A fast emerging technology in the microelectronics field is bottom-up self-assembly of computer circuitry. A promising method to develop nanoelectronic devices through bottom-up self-assembly is the implementation of DNA-based technologies. Using DNA to create nanoelectronic devices is advantageous because of its already well understood base-paring and annealing qualities. These base-pairing and annealing qualities can be used to design and construct DNA nanostructures called DNA origami. DNA origami are specially designed structures made from single stranded DNA. Short single stranded DNA oligonucleotides called staple strands attach to a large single stranded DNA called a DNA scaffold. DNA staple strands and DNA scaffold anneal to each other and fold into DNA origami. Constructing DNA origami is advantageous because structures can be made in a single folding step. In particular, bar-shaped DNA origami has proven to be a promising structure for nanoelectronics fabrication. Here, I present new research done to improve bar-shaped DNA origami design and fabrication for constructing bottom-up self-assembled templates for nanomaterial surface attachment. Furthermore, this work presents new methods for DNA origami agarose gel purification with the help of the DNA stabilizing molecule, 4'-aminomethyltrioxsalen (AMT). AMT is a photoreactive molecule that intercalates DNA and creates covalent crosslinks when irradiated by short wavelength ultraviolet light. Also, this work contains new research on a synthesized crosslinker and its role with AMT in nanoparticle surface seeding on DNA origami nanowire templates. Through its crosslinking properties, AMT serves as a DNA origami stabilizing molecule and also shows potential for seeding nanomaterials.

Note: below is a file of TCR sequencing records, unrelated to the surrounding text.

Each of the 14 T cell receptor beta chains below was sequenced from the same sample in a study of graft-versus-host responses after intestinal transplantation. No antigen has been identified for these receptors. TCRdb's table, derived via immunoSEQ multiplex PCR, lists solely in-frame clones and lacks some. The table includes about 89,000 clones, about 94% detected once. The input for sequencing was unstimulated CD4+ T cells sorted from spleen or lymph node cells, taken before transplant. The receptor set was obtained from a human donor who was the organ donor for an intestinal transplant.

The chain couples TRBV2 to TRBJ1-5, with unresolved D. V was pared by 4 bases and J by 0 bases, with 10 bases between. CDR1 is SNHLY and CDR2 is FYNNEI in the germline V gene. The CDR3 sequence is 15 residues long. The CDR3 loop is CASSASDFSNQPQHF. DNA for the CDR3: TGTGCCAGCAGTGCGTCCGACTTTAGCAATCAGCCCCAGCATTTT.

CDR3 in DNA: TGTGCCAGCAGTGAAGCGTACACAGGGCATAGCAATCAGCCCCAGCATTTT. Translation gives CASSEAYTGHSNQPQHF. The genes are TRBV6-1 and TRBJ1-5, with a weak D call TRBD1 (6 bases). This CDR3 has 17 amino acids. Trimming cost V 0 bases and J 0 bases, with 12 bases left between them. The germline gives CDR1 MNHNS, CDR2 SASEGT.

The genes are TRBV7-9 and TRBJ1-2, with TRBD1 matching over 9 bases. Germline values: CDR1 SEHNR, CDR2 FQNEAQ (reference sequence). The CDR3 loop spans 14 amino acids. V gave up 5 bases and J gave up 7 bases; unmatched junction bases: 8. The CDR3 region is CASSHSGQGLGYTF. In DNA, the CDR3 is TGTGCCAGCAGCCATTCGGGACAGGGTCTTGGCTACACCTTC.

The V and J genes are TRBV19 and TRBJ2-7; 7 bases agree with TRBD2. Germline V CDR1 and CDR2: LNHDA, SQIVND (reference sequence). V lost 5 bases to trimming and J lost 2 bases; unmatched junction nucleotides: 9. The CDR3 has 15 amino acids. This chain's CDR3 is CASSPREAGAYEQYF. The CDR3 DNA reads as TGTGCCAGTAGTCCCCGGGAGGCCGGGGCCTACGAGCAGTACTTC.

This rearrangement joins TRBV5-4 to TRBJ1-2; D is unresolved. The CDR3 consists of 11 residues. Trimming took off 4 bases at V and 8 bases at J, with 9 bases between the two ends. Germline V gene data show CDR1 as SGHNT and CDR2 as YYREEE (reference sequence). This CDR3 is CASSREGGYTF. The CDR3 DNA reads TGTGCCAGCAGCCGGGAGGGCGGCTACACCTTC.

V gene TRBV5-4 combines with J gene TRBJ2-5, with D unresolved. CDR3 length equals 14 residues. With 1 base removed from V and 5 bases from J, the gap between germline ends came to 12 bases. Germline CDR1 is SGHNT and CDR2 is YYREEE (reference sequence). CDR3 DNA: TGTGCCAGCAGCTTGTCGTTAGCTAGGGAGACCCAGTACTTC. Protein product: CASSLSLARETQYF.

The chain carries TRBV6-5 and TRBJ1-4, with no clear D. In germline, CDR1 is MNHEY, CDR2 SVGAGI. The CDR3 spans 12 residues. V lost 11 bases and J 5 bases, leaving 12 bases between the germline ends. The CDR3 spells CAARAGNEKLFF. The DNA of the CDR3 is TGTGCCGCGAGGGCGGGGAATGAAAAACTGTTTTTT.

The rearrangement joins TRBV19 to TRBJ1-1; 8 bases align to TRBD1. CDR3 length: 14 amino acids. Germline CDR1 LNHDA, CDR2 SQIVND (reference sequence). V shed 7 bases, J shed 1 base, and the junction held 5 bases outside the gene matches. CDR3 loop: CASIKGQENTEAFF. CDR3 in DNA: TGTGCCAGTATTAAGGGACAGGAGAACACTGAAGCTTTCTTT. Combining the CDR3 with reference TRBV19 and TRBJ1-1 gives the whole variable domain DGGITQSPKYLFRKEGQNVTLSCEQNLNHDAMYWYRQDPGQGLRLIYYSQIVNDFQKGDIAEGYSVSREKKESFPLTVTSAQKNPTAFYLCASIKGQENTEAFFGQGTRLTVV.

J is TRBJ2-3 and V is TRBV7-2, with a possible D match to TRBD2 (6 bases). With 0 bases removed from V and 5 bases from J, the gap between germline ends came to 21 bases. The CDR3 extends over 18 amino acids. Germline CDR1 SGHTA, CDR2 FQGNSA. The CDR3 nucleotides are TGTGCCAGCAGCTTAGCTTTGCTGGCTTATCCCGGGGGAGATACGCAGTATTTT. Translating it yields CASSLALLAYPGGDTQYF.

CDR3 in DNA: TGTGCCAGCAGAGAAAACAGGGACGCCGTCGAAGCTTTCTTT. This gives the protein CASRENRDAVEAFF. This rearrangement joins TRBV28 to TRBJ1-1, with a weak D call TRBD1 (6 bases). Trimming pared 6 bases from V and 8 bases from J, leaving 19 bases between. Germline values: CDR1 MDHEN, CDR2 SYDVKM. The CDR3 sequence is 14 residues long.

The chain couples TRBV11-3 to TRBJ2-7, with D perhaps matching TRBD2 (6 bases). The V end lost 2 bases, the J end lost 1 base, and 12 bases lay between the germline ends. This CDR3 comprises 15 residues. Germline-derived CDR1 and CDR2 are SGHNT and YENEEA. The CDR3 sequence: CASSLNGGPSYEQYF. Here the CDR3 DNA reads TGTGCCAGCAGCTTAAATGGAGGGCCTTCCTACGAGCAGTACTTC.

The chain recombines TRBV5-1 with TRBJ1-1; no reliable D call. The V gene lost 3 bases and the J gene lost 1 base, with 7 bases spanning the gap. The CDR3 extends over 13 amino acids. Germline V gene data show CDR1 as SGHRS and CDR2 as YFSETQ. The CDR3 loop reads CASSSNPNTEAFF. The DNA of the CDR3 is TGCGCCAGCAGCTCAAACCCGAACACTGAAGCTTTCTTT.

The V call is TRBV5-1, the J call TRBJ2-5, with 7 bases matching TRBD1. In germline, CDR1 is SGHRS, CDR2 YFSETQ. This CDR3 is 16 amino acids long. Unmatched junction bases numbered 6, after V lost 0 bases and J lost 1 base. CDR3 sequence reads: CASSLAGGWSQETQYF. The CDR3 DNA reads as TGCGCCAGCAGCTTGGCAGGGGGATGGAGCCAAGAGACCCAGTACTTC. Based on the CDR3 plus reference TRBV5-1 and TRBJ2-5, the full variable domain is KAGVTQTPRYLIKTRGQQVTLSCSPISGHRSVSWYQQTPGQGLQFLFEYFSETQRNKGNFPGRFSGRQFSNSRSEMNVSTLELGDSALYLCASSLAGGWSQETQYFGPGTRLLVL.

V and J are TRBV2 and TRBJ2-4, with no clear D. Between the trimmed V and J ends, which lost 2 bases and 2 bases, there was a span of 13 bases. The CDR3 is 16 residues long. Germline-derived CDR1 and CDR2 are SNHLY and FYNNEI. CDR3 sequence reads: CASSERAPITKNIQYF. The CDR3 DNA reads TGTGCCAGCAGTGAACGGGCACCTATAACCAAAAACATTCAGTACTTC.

College and Department

Physical and Mathematical Sciences; Chemistry and Biochemistry



Date Submitted


Document Type





DNA origami, stabilization, gel extraction, AMT

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Chemistry Commons